Africa: Why Your Next Trip Should Be A Safari In Botswana
Countless books have been written about them while classic movies have been painting glamorous pictures of African safaris for years. A once-in-a-lifetime experience for most people, a safari introduces you to new cultures, pushes the boundaries of your comfort zone and drops you into a surreal landscape that transports you back in time, to an era when animals ruled the land.
An amazing experience to be sure, but how do you choose your destination, and more importantly, who do you trust to give you that experience in a responsible way that is doing more good than harm?
Given their longstanding commitment to sustainability (they developed an Ecotourism Certification System for tourism businesses), Botswana is the ideal country for a safari experience. With a government policy that is focused on low-impact, high-value tourism, the number of visitors are limited, creating a sense of exclusivity while roaming on game drives.
With much of the land uninhabited and wetlands teeming with wildlife, the lack of fences or physical borders gives safaris a genuine feel with uninterrupted access to nature.
When planning your trip, Belmond is a reputable leader in luxurious, yet responsible safaris. With a global portfolio, the company is known for its long history of restoring and preserving historic buildings and heritage sites that form an integral part of a destination’s cultural identity. With a ‘Think Global, Act Local’ ethos, Belmond supports more than 300 global projects designed to support, improve and preserve the local communities and environments where they have a footprint.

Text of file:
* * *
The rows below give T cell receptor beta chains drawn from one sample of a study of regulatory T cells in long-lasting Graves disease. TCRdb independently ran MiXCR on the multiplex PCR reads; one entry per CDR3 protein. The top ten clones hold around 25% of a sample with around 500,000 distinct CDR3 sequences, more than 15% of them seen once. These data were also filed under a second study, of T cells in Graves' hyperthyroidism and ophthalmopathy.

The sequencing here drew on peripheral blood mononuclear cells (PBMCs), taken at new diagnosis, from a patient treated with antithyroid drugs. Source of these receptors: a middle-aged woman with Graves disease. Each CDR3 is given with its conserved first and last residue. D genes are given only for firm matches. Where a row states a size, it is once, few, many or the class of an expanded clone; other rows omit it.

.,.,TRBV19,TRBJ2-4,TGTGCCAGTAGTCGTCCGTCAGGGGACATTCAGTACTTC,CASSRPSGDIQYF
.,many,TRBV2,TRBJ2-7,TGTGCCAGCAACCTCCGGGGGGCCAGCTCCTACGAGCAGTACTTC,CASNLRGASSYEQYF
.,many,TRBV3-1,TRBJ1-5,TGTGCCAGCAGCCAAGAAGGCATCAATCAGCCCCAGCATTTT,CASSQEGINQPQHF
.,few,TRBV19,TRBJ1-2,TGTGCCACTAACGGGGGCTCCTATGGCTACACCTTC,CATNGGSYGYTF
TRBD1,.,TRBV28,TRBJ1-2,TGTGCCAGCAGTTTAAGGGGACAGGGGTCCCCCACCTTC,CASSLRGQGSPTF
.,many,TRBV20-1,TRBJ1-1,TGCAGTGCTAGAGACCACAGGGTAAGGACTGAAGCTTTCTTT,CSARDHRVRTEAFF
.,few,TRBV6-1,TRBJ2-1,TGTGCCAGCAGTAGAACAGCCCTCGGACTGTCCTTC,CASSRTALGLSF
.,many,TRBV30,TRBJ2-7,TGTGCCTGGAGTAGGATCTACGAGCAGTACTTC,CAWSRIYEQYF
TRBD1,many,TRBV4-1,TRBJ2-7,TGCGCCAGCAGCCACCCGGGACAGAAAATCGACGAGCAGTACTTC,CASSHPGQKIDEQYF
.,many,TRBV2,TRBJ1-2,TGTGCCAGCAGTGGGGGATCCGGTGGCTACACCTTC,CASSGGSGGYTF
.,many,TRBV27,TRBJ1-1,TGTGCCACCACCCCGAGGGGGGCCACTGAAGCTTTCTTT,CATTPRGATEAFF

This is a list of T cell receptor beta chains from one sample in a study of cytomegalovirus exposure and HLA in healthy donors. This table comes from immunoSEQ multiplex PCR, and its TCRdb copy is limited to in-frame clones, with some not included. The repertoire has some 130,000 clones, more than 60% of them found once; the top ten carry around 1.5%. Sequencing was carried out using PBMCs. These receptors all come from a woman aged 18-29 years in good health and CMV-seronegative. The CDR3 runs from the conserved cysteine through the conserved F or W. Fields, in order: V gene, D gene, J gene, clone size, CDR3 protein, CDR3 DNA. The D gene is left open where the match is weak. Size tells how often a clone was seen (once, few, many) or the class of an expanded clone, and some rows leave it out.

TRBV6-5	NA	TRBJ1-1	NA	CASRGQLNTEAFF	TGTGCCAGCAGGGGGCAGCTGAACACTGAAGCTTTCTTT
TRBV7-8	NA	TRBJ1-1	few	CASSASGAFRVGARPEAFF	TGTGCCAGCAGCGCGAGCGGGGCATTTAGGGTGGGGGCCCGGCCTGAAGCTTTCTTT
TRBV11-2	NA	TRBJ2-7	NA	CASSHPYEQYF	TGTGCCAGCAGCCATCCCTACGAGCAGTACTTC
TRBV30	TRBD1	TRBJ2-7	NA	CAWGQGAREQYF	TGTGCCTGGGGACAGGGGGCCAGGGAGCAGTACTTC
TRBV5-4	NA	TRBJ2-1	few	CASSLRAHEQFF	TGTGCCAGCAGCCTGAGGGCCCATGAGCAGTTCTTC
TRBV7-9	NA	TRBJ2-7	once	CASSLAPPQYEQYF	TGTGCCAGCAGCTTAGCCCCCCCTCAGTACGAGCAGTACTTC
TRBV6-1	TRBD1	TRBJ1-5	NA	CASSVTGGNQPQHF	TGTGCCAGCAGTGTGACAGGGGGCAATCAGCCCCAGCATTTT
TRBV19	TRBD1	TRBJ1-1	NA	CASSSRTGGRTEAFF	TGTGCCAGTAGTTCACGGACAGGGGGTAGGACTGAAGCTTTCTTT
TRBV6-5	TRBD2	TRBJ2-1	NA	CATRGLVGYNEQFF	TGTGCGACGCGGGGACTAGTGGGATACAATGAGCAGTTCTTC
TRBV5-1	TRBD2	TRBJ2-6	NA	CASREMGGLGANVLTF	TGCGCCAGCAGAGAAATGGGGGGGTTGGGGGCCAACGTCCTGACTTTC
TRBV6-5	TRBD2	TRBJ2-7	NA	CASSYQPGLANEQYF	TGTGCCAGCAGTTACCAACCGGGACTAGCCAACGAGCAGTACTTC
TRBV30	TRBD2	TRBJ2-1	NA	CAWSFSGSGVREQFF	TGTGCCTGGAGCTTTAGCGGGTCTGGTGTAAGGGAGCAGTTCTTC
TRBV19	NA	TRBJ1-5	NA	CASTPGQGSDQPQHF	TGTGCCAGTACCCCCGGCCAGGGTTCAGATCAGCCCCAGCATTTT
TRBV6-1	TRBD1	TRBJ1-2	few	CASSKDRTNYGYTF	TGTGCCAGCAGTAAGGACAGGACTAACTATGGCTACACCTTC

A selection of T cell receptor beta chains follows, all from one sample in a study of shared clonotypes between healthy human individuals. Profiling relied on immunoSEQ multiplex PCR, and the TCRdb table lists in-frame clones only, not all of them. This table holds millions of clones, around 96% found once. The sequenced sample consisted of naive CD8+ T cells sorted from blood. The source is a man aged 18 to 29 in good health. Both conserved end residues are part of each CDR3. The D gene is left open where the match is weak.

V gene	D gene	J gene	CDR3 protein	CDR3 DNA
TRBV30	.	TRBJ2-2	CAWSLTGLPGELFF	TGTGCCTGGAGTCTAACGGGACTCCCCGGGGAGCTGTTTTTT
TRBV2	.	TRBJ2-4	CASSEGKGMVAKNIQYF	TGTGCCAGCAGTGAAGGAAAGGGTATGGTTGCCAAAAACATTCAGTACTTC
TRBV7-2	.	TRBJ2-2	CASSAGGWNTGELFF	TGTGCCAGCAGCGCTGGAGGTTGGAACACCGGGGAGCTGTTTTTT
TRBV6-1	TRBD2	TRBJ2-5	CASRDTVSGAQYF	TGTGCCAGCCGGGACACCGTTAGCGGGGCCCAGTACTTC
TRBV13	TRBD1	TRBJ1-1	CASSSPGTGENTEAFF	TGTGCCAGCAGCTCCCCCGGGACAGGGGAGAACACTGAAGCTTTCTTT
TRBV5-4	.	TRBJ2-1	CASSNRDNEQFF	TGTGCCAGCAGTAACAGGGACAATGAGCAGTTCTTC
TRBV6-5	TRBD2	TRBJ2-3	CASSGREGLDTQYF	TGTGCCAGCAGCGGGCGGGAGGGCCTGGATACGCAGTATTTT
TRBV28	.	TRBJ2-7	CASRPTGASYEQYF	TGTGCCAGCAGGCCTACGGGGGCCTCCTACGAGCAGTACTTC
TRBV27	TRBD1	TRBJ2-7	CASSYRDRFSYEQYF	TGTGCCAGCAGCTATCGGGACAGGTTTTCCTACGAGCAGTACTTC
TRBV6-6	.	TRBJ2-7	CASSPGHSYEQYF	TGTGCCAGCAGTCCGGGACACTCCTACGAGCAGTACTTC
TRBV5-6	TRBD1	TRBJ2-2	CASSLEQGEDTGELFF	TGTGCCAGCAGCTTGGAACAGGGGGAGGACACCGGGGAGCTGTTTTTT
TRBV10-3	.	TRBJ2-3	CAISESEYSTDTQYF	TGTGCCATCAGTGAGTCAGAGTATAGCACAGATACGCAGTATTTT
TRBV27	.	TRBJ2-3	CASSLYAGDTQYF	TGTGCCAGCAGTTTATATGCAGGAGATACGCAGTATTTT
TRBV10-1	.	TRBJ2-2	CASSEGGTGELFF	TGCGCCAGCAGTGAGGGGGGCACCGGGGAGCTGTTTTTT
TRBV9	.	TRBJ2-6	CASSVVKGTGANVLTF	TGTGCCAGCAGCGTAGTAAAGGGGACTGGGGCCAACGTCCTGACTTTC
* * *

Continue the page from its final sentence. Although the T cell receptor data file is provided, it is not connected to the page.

In Botswana, they have made their mark with three unique safari resorts that were created with authenticity and sustainability top of mind.
Belmond Eagle Island Lodge and Belmond Savute Elephant Lodge offer very different experiences, yet when combined together, they have the potential to create the bucket list safari of your dreams. In the heart of the Okavango Delta, Eagle Island Lodge is, naturally, a water focused safari. Integral to Botswana’s history, the lodge was originally built in the early 1900s for intrepid explorers on the delta. Situated on a private island, twelve deluxe tented rooms each with their own plunge pool and terrace, were decorated by local artisans with local materials and fabrics like canvas and leather, and overlook the expansive wetlands where wildlife wander.
The lodge was rebuilt in 2016 using local reclaimed timber and thatch for roof coverings. A solar power system generates all power for the lodge, all lighting is LED based and gas fired hot water heaters were replaced by thermodynamic geysers. Drinking water is pumped directly from the Kavango River, treated and then stored in water coolers around the lodge where guests are encouraged to fill reusable bottles directly.
When it comes to activities, an afternoon cruise through the delta in a mokoro, a traditional dugout canoe, is an intimate experience where you have the opportunity to connect with a local guide who can share their passion for the bush, offering insight into the local fish, flowers and animals feasting on the reeds. More importantly, you have the chance to hear firsthand how your tourism dollars are positively impacting the local communities who likely wouldn’t have many other employment options if it weren’t for the safari resorts.